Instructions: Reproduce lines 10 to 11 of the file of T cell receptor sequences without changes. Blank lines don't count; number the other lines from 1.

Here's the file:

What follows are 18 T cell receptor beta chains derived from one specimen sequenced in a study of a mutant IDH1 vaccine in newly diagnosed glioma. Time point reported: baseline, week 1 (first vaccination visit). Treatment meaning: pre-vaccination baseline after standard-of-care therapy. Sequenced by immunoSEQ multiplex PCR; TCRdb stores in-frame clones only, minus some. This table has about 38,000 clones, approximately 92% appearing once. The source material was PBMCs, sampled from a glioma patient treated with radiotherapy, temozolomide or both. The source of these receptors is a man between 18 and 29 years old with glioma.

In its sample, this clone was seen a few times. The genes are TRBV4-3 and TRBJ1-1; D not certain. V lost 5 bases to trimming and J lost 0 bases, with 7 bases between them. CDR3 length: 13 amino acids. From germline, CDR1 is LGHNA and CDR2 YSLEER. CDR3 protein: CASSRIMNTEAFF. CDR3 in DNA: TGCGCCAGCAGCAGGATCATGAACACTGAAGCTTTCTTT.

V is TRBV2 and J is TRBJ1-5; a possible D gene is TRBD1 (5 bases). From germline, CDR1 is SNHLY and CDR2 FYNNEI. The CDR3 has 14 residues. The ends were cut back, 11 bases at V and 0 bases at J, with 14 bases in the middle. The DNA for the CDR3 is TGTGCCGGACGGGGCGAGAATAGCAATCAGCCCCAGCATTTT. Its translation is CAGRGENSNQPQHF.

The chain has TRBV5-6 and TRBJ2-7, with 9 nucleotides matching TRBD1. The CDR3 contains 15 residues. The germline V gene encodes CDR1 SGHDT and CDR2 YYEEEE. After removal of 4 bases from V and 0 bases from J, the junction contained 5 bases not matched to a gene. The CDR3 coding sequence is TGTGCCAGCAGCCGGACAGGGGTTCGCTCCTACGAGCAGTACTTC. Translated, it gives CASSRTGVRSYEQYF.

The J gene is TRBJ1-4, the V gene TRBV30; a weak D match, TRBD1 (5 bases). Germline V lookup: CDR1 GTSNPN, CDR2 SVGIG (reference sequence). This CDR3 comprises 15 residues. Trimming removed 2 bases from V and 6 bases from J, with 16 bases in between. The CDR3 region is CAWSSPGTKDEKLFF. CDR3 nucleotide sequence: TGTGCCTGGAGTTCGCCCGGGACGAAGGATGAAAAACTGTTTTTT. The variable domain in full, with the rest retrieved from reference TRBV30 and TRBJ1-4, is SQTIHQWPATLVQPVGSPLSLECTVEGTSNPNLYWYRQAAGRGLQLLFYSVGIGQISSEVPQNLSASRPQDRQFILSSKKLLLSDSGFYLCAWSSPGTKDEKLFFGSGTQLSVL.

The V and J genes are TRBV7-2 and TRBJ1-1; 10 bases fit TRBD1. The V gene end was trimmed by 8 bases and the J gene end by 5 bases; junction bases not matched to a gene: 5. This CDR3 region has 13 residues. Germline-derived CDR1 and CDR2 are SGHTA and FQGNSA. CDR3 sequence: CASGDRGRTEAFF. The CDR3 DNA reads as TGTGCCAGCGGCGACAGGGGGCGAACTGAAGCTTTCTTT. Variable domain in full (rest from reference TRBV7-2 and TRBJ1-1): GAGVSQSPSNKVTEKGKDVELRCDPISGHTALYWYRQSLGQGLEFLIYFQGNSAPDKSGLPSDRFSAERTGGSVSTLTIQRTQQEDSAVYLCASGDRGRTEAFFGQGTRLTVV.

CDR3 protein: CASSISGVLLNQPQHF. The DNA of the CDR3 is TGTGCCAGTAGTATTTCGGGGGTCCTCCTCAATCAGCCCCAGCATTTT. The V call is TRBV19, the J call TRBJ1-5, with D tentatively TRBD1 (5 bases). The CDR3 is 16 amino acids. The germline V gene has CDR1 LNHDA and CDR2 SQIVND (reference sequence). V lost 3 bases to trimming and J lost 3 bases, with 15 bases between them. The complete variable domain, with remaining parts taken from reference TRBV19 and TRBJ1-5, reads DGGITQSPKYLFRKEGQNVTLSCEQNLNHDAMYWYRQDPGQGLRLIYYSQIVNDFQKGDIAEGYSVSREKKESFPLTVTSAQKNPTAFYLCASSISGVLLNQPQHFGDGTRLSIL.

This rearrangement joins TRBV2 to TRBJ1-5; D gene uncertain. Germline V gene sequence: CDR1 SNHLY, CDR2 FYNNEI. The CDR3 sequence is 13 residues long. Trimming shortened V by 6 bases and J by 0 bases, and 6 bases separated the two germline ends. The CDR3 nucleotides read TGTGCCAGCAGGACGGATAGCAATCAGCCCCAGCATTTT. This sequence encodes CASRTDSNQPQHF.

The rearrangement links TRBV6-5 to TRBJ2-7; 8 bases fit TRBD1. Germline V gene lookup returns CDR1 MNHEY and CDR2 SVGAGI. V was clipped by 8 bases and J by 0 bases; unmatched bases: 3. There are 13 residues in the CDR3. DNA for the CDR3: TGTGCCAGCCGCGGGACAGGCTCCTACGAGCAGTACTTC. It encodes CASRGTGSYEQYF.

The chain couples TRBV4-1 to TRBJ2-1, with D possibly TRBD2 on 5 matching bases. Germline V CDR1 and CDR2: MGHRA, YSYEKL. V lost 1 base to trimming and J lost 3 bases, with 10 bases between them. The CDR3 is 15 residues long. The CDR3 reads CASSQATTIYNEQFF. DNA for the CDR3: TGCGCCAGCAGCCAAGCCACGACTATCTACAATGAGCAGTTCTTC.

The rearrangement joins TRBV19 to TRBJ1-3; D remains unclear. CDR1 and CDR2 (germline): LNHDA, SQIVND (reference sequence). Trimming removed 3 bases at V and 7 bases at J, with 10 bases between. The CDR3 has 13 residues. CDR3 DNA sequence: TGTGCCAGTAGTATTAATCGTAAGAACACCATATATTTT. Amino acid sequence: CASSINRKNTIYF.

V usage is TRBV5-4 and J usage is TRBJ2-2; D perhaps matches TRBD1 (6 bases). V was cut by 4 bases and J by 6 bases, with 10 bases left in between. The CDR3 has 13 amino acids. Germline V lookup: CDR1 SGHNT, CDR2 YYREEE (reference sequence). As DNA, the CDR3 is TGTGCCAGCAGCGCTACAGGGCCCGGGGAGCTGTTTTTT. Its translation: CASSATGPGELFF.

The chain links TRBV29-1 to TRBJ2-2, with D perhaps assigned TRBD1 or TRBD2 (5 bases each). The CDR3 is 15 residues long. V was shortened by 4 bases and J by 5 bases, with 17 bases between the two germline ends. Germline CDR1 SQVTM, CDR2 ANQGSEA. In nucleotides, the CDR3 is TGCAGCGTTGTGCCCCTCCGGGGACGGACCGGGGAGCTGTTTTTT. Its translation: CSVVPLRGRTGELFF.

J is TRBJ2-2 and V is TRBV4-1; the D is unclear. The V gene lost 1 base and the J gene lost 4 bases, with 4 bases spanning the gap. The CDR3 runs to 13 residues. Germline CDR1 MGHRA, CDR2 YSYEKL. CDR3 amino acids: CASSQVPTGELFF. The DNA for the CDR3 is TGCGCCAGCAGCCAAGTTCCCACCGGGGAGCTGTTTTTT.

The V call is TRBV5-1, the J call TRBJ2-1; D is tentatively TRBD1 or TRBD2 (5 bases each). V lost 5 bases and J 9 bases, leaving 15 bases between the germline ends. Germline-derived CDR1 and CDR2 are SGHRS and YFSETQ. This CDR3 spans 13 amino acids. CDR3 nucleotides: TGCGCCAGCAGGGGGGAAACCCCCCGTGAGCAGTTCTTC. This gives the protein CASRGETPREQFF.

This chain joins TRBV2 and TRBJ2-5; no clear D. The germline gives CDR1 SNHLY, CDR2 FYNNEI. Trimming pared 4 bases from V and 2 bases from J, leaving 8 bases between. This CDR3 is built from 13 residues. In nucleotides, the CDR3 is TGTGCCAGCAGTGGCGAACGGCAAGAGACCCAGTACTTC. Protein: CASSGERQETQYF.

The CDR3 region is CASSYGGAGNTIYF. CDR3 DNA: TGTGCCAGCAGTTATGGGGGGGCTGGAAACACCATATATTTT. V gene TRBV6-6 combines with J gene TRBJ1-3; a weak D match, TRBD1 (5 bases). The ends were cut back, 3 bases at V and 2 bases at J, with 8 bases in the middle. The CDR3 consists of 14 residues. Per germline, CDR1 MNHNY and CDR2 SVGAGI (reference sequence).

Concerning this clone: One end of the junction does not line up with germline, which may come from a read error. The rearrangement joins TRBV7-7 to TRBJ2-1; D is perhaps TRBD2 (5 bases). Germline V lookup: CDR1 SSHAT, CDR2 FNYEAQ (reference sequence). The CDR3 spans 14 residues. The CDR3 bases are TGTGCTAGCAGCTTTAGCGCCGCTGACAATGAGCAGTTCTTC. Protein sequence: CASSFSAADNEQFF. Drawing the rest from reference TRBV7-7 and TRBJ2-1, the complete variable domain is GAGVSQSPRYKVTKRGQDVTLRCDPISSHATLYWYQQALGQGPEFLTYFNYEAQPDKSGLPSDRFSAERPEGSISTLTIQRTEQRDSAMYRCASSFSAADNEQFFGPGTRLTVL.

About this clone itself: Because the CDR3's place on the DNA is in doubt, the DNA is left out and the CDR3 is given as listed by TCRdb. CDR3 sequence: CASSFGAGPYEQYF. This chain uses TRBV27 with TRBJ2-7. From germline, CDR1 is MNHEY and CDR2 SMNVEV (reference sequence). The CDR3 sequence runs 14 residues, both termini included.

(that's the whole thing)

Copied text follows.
The chain couples TRBV4-1 to TRBJ2-1, with D possibly TRBD2 on 5 matching bases. Germline V CDR1 and CDR2: MGHRA, YSYEKL. V lost 1 base to trimming and J lost 3 bases, with 10 bases between them. The CDR3 is 15 residues long. The CDR3 reads CASSQATTIYNEQFF. DNA for the CDR3: TGCGCCAGCAGCCAAGCCACGACTATCTACAATGAGCAGTTCTTC.

The rearrangement joins TRBV19 to TRBJ1-3; D remains unclear. CDR1 and CDR2 (germline): LNHDA, SQIVND (reference sequence). Trimming removed 3 bases at V and 7 bases at J, with 10 bases between. The CDR3 has 13 residues. CDR3 DNA sequence: TGTGCCAGTAGTATTAATCGTAAGAACACCATATATTTT. Amino acid sequence: CASSINRKNTIYF.